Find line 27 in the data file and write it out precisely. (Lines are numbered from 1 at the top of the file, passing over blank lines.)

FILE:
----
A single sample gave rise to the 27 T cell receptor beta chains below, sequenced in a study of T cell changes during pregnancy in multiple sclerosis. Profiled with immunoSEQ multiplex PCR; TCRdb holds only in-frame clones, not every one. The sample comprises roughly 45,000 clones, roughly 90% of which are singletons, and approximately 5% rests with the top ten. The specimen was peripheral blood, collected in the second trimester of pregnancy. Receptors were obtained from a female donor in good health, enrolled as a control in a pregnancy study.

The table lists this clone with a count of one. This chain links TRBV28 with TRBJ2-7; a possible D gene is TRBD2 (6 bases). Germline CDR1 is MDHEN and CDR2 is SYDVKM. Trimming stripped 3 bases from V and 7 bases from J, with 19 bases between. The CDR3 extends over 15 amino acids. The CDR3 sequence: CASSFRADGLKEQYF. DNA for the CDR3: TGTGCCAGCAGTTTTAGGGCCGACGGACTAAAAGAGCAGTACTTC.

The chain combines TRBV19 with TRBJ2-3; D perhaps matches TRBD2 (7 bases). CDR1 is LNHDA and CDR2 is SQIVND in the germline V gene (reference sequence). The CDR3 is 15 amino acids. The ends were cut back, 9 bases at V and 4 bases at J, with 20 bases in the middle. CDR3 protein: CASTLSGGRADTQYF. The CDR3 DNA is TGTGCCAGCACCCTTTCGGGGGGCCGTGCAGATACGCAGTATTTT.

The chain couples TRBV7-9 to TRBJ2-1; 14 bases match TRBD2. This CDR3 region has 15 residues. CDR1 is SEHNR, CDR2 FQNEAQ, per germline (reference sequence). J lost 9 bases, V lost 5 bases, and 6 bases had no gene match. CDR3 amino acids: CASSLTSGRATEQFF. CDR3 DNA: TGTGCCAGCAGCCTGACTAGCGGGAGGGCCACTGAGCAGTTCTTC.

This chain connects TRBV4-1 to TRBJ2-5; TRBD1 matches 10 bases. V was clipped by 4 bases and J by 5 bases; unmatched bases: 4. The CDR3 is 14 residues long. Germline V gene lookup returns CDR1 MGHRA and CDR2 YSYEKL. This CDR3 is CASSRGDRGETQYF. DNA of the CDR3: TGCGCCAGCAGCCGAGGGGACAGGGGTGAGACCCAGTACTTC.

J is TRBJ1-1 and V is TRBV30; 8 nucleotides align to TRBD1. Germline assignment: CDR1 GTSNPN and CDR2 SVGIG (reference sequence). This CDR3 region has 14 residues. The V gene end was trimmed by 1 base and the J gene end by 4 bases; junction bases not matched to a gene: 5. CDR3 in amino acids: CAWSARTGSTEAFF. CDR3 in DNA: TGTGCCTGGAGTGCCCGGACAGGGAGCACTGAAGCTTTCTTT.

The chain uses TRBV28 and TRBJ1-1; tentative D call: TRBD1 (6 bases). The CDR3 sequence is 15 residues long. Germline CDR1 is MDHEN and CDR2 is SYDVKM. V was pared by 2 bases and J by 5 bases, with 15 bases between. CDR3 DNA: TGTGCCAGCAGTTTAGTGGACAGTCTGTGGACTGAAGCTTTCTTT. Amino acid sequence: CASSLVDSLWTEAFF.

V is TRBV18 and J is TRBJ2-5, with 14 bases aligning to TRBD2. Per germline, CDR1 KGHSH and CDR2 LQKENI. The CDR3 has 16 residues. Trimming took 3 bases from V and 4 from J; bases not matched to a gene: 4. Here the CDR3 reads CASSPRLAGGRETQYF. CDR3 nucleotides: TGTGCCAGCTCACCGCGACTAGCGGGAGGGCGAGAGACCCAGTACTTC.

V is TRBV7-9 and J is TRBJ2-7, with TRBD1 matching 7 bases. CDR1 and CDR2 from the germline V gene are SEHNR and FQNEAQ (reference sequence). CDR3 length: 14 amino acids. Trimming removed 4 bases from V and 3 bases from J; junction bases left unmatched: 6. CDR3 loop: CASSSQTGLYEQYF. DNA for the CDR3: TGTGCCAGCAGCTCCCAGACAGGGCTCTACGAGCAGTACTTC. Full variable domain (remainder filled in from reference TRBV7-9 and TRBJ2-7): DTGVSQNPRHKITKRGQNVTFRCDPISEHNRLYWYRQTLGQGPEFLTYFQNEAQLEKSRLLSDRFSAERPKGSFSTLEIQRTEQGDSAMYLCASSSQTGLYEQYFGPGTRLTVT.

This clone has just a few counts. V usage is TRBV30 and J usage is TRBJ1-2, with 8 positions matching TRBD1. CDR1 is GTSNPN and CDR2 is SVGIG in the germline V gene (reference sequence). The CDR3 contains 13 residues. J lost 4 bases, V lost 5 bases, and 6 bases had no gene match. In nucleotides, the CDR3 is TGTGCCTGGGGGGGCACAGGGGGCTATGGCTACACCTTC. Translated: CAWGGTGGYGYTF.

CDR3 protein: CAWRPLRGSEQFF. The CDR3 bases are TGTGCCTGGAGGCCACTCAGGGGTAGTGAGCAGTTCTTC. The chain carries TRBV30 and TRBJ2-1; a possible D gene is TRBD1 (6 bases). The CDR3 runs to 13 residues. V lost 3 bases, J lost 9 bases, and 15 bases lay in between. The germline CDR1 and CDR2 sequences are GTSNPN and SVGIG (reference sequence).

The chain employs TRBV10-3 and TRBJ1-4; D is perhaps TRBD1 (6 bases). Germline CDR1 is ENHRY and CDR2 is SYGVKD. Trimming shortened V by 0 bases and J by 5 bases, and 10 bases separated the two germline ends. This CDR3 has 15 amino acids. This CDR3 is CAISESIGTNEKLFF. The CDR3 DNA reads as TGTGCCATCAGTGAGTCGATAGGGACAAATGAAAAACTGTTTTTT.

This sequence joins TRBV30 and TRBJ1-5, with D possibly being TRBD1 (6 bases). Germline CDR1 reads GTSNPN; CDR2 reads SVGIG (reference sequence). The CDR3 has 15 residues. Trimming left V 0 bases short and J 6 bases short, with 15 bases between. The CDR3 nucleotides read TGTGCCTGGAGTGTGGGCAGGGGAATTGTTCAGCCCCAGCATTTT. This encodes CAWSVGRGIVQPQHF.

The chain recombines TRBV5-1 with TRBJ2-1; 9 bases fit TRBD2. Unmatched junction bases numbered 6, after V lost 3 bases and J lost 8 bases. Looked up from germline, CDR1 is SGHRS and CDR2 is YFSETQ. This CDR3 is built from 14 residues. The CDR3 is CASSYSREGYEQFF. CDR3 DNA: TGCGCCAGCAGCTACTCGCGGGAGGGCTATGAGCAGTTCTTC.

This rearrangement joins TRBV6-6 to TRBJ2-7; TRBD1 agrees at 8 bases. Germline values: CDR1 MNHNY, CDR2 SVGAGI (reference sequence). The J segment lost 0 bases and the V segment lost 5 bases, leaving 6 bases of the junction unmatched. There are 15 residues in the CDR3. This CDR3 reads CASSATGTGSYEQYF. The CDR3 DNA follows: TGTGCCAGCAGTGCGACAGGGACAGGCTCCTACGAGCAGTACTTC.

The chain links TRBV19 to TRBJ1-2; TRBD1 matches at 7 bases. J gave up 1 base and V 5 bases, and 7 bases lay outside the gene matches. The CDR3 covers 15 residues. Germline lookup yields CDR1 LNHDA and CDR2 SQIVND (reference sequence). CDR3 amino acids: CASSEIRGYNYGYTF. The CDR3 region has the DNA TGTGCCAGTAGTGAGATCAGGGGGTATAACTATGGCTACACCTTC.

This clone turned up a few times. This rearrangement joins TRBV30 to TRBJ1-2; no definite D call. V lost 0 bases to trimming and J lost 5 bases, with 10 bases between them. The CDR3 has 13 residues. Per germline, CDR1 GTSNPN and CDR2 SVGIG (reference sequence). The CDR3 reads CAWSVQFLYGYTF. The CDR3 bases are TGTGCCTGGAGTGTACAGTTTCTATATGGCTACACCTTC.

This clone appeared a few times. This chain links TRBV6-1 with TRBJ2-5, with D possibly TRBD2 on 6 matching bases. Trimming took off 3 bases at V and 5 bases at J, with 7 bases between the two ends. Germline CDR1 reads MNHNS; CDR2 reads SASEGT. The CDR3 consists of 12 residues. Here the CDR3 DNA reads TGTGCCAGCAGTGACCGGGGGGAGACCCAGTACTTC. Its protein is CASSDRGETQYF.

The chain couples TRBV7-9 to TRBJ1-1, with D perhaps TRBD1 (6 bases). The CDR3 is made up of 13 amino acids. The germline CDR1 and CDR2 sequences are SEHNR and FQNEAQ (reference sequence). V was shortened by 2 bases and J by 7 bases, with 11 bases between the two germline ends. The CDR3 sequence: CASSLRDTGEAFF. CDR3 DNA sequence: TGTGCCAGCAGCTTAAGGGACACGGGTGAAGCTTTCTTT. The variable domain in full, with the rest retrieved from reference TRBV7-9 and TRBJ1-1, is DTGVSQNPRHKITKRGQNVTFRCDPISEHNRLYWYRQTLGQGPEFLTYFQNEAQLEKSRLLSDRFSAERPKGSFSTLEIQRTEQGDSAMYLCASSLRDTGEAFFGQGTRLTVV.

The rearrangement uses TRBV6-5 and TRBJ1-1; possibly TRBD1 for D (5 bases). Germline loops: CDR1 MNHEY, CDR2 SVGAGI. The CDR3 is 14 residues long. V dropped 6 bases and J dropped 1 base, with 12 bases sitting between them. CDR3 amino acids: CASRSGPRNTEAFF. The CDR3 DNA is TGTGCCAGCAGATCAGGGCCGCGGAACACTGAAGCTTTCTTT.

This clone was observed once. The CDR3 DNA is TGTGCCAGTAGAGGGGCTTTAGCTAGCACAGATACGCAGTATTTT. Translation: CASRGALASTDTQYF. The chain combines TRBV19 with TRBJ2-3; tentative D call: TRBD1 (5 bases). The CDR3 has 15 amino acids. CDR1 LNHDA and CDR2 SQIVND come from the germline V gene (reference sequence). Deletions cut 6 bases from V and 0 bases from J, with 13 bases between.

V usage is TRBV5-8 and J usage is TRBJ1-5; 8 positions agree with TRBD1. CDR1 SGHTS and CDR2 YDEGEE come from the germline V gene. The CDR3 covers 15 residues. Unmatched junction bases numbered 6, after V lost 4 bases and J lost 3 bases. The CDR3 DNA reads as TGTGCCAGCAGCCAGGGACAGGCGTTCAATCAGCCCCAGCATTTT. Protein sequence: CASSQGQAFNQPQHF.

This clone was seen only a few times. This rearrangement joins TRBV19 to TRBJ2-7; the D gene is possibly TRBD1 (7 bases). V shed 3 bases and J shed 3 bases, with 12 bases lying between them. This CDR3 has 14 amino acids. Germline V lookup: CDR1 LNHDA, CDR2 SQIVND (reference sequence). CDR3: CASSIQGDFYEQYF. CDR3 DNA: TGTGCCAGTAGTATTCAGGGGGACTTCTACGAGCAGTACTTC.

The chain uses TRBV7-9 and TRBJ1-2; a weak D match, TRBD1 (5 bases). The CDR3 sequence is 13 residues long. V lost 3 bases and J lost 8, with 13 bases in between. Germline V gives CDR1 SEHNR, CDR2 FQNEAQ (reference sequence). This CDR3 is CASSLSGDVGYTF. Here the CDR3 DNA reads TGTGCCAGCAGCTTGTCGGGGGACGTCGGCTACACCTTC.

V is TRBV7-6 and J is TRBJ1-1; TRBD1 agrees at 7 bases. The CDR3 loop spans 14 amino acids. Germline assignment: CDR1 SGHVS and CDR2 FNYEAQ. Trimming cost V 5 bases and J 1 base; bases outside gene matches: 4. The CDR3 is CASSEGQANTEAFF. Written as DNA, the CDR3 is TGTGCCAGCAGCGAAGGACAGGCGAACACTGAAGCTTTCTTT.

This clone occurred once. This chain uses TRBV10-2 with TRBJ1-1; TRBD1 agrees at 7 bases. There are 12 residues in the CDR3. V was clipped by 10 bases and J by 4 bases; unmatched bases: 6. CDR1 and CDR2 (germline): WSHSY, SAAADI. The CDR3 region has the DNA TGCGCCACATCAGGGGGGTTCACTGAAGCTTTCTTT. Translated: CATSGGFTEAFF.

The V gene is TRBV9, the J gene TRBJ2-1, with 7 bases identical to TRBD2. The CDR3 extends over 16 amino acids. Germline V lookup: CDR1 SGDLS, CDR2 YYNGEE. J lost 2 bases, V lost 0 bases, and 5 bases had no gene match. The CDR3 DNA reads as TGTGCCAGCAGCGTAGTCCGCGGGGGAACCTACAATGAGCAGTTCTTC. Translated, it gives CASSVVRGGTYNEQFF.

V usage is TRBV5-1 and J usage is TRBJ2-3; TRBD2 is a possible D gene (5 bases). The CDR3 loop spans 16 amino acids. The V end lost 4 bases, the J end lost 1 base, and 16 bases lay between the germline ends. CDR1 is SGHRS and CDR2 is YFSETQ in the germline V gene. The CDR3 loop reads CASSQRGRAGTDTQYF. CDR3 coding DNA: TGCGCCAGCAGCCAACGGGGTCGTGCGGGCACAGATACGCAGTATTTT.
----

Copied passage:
The V gene is TRBV9, the J gene TRBJ2-1, with 7 bases identical to TRBD2. The CDR3 extends over 16 amino acids. Germline V lookup: CDR1 SGDLS, CDR2 YYNGEE. J lost 2 bases, V lost 0 bases, and 5 bases had no gene match. The CDR3 DNA reads as TGTGCCAGCAGCGTAGTCCGCGGGGGAACCTACAATGAGCAGTTCTTC. Translated, it gives CASSVVRGGTYNEQFF.